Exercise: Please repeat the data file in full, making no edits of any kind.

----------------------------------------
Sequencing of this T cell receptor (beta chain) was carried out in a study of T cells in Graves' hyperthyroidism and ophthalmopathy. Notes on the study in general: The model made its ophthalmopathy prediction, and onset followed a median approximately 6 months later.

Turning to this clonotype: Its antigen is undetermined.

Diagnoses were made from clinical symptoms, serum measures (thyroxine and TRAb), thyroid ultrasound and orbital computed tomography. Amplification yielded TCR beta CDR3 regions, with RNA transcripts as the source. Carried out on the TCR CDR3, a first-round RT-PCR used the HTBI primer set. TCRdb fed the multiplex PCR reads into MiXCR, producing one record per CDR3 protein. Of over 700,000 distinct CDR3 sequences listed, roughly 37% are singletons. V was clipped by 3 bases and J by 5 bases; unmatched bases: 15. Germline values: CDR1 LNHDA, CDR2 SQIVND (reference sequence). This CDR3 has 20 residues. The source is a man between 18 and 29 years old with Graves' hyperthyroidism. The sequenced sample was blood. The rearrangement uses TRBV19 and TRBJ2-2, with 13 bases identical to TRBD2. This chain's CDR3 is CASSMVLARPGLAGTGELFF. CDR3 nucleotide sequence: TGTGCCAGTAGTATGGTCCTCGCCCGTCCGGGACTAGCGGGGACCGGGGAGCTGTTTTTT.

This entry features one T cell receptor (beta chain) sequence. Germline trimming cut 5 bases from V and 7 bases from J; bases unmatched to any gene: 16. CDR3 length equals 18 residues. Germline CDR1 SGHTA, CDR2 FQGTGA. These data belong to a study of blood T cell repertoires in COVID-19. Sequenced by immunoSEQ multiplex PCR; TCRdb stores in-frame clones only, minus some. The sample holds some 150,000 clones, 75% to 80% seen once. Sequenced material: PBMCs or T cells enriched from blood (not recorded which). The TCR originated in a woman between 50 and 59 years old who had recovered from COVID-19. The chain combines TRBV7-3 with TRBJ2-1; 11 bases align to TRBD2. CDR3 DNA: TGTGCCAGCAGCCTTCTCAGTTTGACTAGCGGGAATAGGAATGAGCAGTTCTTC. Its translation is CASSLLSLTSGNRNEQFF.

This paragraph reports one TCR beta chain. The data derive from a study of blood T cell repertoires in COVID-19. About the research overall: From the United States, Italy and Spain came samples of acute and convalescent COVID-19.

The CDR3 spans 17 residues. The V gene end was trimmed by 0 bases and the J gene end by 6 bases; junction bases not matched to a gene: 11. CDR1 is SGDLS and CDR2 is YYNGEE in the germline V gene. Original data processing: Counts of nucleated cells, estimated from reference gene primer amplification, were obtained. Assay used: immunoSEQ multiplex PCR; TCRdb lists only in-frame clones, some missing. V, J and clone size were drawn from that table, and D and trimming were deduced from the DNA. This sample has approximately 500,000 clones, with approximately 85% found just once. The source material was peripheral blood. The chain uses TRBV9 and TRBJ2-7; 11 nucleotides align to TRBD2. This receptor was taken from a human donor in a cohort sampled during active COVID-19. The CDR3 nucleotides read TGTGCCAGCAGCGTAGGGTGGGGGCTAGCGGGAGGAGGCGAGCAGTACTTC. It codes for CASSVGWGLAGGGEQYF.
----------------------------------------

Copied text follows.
Sequencing of this T cell receptor (beta chain) was carried out in a study of T cells in Graves' hyperthyroidism and ophthalmopathy. Notes on the study in general: The model made its ophthalmopathy prediction, and onset followed a median approximately 6 months later.

Turning to this clonotype: Its antigen is undetermined.

Diagnoses were made from clinical symptoms, serum measures (thyroxine and TRAb), thyroid ultrasound and orbital computed tomography. Amplification yielded TCR beta CDR3 regions, with RNA transcripts as the source. Carried out on the TCR CDR3, a first-round RT-PCR used the HTBI primer set. TCRdb fed the multiplex PCR reads into MiXCR, producing one record per CDR3 protein. Of over 700,000 distinct CDR3 sequences listed, roughly 37% are singletons. V was clipped by 3 bases and J by 5 bases; unmatched bases: 15. Germline values: CDR1 LNHDA, CDR2 SQIVND (reference sequence). This CDR3 has 20 residues. The source is a man between 18 and 29 years old with Graves' hyperthyroidism. The sequenced sample was blood. The rearrangement uses TRBV19 and TRBJ2-2, with 13 bases identical to TRBD2. This chain's CDR3 is CASSMVLARPGLAGTGELFF. CDR3 nucleotide sequence: TGTGCCAGTAGTATGGTCCTCGCCCGTCCGGGACTAGCGGGGACCGGGGAGCTGTTTTTT.

This entry features one T cell receptor (beta chain) sequence. Germline trimming cut 5 bases from V and 7 bases from J; bases unmatched to any gene: 16. CDR3 length equals 18 residues. Germline CDR1 SGHTA, CDR2 FQGTGA. These data belong to a study of blood T cell repertoires in COVID-19. Sequenced by immunoSEQ multiplex PCR; TCRdb stores in-frame clones only, minus some. The sample holds some 150,000 clones, 75% to 80% seen once. Sequenced material: PBMCs or T cells enriched from blood (not recorded which). The TCR originated in a woman between 50 and 59 years old who had recovered from COVID-19. The chain combines TRBV7-3 with TRBJ2-1; 11 bases align to TRBD2. CDR3 DNA: TGTGCCAGCAGCCTTCTCAGTTTGACTAGCGGGAATAGGAATGAGCAGTTCTTC. Its translation is CASSLLSLTSGNRNEQFF.

This paragraph reports one TCR beta chain. The data derive from a study of blood T cell repertoires in COVID-19. About the research overall: From the United States, Italy and Spain came samples of acute and convalescent COVID-19.

The CDR3 spans 17 residues. The V gene end was trimmed by 0 bases and the J gene end by 6 bases; junction bases not matched to a gene: 11. CDR1 is SGDLS and CDR2 is YYNGEE in the germline V gene. Original data processing: Counts of nucleated cells, estimated from reference gene primer amplification, were obtained. Assay used: immunoSEQ multiplex PCR; TCRdb lists only in-frame clones, some missing. V, J and clone size were drawn from that table, and D and trimming were deduced from the DNA. This sample has approximately 500,000 clones, with approximately 85% found just once. The source material was peripheral blood. The chain uses TRBV9 and TRBJ2-7; 11 nucleotides align to TRBD2. This receptor was taken from a human donor in a cohort sampled during active COVID-19. The CDR3 nucleotides read TGTGCCAGCAGCGTAGGGTGGGGGCTAGCGGGAGGAGGCGAGCAGTACTTC. It codes for CASSVGWGLAGGGEQYF.